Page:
Thursday, September 9, 2010


The Founding Fathers' First Amendment

The Founding Fathers' First Amendment

The same foolish and false interpretation of the First Amendment that protects a project like the Ground Zero mosque also protects the planned burning of the Koran.

"In a strange way I'm here to defend his right to do that," said New York City Mayor Michael Bloomberg on Tuesday, referring to Terry Jones, the Florida pastor who intends to burn copies of the Koran on September 11. "I happen to think that it is distasteful. I don't think he would like it if somebody burnt a book that in his religion he thinks is holy. But the First Amendment protects everybody, and you can't say that we're going to apply the First Amendment to only those cases where we are in agreement."

Such pitiful reliance upon mindless cliché and bogus First Amendment jurisprudence renders public officials useless in the face of dangerous stupidity. The truth is that the First Amendment protects neither the Ground Zero mosque nor Jones's burning of copies of the Koran. How do we know this? Because under the real First Amendment, the one written by the Founding Fathers, local communities within states were perfectly free to pass laws prohibiting the construction of particular religious buildings or pass laws that banned book burnings.

Six of the thirteen states that signed the Constitution ran established churches. It is a historical fact that the First Amendment was written not to suppress those state churches but to protect them. Those six states would have never signed the Constitution otherwise. They insisted on the language, "Congress shall make no law respecting an establishment of religion, or prohibiting the free exercise thereof," to make clear that the federal government had no right to establish its own religion and disestablish theirs. The wall of separation in the Constitution is not between government and religion but between the federal government and the states' religious activities.

The notion that the First Amendment requires individual states to treat all religious believers equally was invented out of thin air by judicial activists. For decades after the Constitution was written, several states baldly preferred one religion over another. As author M. Stanton Evans has written, "there remained a network of religious requirements for public office -- typically, that one be a professing Christian of orthodox persuasion. Such requirements existed in New Jersey, Delaware, Pennsylvania, Maryland, Georgia and the Carolinas. For example, the state of Vermont, one of the more liberal states of the era (admitted to the Union in 1791) required the following oath of office: 'I do believe in one God, the Creator and Governor of the Universe, the rewarder of the good and the punisher of the wicked. And I do acknowledge the Scriptures of the Old and New Testaments to be given by divine inspiration and own and profess the Protestant religion.'"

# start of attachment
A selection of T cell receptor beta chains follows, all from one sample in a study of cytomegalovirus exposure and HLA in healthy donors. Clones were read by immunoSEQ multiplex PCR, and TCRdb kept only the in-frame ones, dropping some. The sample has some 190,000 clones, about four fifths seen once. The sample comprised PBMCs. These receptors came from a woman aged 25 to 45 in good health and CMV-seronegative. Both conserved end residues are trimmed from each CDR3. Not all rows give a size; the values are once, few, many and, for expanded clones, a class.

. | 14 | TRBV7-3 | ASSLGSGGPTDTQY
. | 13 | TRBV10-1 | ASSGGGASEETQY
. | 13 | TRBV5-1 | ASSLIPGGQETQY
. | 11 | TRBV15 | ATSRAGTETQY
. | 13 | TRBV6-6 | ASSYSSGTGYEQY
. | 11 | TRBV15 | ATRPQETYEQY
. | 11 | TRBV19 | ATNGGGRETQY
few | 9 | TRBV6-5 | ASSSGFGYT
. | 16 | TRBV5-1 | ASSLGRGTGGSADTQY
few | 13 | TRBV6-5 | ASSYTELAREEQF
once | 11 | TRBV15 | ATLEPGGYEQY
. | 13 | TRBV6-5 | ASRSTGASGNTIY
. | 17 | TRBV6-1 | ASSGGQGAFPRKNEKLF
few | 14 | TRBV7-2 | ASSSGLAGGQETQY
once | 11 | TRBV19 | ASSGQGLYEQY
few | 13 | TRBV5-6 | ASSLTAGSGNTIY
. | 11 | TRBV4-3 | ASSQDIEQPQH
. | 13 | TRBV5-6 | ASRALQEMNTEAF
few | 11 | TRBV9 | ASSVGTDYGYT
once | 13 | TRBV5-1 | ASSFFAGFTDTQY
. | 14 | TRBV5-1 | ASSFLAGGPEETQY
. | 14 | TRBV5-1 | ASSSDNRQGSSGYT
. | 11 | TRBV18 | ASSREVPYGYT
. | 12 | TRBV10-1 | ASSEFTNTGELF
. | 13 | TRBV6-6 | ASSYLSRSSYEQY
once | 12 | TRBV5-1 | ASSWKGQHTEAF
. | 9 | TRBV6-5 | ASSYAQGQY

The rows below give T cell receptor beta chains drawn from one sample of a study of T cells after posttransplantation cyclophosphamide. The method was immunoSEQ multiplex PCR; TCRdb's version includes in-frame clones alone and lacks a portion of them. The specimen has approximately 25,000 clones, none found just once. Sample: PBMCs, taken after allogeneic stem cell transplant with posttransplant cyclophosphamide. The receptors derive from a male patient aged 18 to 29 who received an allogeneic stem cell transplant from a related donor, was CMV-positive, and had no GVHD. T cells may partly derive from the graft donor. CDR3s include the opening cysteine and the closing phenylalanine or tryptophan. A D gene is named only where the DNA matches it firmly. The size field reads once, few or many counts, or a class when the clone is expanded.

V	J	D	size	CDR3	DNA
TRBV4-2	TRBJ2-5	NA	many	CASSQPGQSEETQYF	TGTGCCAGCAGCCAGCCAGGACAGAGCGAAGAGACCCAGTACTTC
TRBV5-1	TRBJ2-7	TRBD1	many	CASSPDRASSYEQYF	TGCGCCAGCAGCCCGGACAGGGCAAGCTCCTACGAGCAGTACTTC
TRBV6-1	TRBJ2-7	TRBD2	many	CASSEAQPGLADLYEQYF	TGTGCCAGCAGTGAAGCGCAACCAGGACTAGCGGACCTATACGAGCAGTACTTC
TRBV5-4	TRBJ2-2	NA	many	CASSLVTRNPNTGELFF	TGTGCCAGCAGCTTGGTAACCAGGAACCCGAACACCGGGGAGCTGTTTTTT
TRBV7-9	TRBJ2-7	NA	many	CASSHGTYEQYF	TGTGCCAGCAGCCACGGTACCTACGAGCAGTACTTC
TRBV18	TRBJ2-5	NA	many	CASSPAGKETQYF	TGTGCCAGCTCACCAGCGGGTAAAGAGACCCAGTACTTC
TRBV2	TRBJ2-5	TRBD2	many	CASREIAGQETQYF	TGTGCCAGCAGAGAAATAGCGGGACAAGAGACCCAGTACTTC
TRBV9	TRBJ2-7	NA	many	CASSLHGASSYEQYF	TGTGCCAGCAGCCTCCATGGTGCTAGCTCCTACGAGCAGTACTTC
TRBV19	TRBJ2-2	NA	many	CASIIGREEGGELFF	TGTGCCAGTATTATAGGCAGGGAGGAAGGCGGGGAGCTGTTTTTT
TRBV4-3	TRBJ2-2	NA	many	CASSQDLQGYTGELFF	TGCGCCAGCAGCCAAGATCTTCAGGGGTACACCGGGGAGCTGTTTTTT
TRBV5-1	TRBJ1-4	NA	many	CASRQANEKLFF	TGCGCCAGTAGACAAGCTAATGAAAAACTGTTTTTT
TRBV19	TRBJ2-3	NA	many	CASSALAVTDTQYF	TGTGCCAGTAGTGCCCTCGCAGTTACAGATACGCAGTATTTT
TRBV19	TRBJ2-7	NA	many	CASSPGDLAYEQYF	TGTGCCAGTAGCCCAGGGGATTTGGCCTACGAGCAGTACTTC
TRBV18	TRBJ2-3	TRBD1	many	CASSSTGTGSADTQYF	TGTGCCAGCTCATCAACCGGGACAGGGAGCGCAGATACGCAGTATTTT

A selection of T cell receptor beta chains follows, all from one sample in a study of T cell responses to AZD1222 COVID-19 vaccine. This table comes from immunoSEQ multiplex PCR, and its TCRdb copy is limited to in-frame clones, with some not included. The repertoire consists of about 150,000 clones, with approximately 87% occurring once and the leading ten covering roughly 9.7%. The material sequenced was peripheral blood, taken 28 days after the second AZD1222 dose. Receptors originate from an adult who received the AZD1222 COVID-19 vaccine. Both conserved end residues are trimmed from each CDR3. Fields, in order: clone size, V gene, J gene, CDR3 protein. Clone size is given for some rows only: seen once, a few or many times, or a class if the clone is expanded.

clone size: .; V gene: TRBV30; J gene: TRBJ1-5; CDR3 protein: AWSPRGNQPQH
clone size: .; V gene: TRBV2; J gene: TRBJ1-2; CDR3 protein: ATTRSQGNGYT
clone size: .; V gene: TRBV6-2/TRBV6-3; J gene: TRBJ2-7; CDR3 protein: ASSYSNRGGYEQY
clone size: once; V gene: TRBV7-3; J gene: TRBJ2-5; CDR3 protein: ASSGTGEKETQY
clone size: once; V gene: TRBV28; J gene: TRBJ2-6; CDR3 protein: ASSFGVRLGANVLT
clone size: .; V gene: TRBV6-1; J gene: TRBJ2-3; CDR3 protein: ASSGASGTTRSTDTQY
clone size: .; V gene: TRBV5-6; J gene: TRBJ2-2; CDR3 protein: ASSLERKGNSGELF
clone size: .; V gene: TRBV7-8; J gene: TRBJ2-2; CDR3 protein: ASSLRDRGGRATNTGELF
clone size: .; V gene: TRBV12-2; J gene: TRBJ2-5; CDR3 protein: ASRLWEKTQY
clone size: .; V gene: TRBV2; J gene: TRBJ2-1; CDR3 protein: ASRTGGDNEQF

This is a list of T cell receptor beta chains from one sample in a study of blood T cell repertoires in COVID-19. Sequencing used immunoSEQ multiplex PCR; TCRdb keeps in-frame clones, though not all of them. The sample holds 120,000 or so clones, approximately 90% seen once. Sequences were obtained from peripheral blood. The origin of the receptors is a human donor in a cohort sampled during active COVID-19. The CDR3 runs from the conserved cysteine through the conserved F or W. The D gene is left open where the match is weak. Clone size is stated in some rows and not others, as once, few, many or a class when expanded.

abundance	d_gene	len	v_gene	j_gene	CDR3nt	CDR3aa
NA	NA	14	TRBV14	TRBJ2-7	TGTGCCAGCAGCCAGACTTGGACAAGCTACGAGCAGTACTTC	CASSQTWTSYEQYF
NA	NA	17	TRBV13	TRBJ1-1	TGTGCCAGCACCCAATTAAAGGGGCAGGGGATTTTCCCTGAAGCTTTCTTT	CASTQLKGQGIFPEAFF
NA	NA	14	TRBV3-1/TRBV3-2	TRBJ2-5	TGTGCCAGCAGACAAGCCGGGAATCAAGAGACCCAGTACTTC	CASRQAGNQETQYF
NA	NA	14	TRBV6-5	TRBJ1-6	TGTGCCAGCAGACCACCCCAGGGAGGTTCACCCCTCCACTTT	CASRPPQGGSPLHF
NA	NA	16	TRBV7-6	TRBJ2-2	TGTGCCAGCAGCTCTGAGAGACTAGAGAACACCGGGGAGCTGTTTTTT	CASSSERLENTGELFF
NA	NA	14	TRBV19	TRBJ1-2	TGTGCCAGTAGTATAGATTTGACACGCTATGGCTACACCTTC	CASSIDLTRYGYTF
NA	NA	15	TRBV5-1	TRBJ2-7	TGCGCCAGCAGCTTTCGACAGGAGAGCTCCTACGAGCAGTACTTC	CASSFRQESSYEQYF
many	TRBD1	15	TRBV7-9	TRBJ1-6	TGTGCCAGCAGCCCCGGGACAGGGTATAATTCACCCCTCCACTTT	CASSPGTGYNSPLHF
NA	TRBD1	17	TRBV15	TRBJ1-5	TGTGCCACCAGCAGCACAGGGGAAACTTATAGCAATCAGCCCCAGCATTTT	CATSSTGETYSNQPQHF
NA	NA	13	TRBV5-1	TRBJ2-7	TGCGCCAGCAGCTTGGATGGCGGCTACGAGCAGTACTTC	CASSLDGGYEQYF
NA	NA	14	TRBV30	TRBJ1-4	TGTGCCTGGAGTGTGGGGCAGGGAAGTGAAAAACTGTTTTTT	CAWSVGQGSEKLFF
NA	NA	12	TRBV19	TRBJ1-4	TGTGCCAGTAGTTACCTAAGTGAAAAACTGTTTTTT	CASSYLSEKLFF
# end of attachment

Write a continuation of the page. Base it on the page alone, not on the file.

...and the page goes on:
The rejection of the real Constitution for the phony "living" one explains today's tyranny of the minority. That tyranny has assumed ironically divergent forms in recent days. In New York City, a majority stands aghast as a group of Muslims tries to build a mosque within blocks of the World Trade Center ruins. In Florida, the majority stands appalled but idle before the pastor of a tiny church who launches an "International Burn-a-Koran Day." Both incidents are, in varying degrees, acts of gross and pointless incivility that do not truly enjoy constitutional protections, but all public officials can mumble in the face of them is the cliché du jour that Americans have a "right to be wrong."

The planned burning of copies of the Koran is a gratuitously stupid and ugly act, one which will mirror radical Islam's violence not illuminate it. But it is also dumb for the U.S. government to elevate the aberrant event's significance. Why are Hillary Clinton and company even talking about it? Jones is the pastor of a church with 50 members. He should be ignored. Instead, the Obama administration and the media, both desperately looking around for evidence of "Islamophobia," continue to build him up, thereby prolonging an Islamic outcry that will endanger U.S. troops.

George Neumayr is editor of Catholic World Report and press critic for California

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